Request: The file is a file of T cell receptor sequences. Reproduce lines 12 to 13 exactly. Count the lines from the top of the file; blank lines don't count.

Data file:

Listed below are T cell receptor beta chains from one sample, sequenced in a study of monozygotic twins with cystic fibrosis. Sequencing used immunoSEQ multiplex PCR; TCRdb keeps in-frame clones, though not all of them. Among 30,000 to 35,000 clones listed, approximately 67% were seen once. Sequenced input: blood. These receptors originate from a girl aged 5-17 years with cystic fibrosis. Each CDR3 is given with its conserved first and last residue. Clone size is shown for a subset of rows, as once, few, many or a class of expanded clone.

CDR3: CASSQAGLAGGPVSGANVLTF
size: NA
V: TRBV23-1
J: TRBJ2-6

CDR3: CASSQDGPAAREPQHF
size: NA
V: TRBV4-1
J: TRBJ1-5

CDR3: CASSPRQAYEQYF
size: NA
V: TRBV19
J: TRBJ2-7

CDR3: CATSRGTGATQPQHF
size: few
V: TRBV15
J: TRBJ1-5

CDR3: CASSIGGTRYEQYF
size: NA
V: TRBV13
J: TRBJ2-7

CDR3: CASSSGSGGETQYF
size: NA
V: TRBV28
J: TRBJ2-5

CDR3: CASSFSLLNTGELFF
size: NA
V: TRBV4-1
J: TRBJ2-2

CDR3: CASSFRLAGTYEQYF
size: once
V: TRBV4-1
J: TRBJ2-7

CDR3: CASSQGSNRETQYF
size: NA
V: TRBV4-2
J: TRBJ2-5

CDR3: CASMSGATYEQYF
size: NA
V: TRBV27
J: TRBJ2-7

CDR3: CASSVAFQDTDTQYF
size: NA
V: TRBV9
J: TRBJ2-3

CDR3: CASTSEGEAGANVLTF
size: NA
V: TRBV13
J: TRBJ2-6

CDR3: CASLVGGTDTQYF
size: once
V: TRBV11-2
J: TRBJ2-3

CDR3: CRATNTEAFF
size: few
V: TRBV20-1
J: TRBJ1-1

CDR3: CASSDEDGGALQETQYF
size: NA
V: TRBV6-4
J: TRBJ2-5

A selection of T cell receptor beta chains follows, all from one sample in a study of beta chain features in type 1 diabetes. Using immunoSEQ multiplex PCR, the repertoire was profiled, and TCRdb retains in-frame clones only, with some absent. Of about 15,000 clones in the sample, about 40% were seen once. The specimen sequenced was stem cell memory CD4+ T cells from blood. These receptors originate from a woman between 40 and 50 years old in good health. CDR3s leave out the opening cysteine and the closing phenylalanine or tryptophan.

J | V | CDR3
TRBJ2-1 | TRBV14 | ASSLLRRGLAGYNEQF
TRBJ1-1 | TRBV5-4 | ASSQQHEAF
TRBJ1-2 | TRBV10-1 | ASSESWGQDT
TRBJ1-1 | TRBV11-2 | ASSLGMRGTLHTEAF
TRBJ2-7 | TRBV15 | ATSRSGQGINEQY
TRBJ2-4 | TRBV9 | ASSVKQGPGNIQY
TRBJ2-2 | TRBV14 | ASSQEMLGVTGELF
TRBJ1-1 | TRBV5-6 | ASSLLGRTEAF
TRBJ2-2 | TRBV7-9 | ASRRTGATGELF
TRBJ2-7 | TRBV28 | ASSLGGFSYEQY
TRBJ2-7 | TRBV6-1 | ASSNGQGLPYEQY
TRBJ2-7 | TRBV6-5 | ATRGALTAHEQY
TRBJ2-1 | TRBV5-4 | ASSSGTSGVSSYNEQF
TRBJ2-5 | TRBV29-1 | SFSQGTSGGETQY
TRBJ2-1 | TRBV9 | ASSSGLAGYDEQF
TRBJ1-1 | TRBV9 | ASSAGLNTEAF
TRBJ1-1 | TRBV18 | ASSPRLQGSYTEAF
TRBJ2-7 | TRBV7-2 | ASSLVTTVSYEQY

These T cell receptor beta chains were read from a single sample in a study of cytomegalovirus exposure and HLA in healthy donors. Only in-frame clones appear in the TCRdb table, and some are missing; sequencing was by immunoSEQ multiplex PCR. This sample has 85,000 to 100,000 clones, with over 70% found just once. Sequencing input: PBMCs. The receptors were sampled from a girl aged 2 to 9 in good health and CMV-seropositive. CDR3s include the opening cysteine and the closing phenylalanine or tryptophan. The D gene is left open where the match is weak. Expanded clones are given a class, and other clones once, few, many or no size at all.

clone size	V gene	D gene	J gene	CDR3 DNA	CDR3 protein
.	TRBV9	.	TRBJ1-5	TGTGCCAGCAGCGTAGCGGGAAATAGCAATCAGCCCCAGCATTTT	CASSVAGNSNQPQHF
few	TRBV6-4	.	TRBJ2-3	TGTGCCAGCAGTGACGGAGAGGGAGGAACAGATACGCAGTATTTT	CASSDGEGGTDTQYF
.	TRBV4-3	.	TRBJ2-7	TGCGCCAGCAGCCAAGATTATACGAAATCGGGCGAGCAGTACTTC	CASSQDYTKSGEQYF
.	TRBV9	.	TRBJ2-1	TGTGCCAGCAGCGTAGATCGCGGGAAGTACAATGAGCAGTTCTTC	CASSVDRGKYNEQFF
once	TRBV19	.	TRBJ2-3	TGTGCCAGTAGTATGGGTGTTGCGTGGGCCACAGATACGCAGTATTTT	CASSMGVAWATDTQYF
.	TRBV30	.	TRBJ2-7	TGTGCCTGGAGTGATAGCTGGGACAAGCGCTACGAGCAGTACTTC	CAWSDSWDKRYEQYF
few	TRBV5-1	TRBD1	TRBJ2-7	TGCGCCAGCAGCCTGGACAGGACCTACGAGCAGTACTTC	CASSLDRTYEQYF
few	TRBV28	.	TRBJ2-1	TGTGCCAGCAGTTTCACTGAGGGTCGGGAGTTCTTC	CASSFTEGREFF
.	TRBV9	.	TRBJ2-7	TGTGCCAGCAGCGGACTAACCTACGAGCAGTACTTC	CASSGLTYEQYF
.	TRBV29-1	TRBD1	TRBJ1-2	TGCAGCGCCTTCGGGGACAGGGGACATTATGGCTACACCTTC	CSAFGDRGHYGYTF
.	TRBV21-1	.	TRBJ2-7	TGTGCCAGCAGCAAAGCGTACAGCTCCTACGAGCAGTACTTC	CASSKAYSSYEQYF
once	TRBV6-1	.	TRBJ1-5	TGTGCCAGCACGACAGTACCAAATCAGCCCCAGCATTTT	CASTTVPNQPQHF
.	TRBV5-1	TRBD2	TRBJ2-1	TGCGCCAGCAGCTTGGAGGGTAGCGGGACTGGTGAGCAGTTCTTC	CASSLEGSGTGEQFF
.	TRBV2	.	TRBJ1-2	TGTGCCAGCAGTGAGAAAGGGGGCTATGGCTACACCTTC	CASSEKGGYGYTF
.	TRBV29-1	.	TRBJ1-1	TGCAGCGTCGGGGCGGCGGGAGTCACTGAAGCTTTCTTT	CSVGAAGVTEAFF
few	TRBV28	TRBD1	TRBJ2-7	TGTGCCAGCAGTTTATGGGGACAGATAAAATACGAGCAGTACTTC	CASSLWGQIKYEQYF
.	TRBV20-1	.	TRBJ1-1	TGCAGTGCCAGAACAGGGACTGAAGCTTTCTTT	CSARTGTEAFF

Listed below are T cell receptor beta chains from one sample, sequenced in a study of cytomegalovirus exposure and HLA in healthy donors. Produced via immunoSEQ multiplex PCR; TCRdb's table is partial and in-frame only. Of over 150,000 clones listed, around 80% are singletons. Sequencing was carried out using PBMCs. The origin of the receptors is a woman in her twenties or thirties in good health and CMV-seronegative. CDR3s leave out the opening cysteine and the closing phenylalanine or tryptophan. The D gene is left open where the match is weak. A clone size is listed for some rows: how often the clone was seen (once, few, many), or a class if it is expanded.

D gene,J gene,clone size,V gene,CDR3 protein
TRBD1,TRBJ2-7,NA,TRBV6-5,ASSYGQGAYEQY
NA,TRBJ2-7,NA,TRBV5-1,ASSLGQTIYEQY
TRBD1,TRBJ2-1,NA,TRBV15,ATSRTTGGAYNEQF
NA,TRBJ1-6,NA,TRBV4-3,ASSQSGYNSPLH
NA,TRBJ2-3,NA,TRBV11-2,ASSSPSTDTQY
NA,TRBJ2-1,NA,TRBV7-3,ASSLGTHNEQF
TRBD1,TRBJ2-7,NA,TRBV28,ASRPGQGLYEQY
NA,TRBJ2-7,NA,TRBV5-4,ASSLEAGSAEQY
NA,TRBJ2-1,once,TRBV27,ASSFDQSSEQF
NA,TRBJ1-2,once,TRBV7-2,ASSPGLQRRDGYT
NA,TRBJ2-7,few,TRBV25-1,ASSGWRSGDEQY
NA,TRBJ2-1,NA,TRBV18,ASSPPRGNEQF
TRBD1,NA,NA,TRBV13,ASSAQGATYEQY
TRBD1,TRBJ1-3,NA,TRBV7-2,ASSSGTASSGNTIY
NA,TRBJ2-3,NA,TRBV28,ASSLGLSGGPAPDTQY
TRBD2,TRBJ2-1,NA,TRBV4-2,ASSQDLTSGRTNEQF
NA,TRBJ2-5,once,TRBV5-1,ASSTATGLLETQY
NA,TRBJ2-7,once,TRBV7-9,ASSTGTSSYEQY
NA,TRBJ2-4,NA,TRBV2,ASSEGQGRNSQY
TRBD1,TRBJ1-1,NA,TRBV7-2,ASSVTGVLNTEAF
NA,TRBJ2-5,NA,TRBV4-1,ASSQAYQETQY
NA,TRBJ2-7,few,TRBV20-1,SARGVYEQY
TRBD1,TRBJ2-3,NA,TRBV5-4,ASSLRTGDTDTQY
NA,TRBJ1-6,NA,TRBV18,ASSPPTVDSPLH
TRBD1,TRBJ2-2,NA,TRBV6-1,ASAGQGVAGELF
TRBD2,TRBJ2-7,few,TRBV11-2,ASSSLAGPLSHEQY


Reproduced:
V: TRBV19
J: TRBJ2-7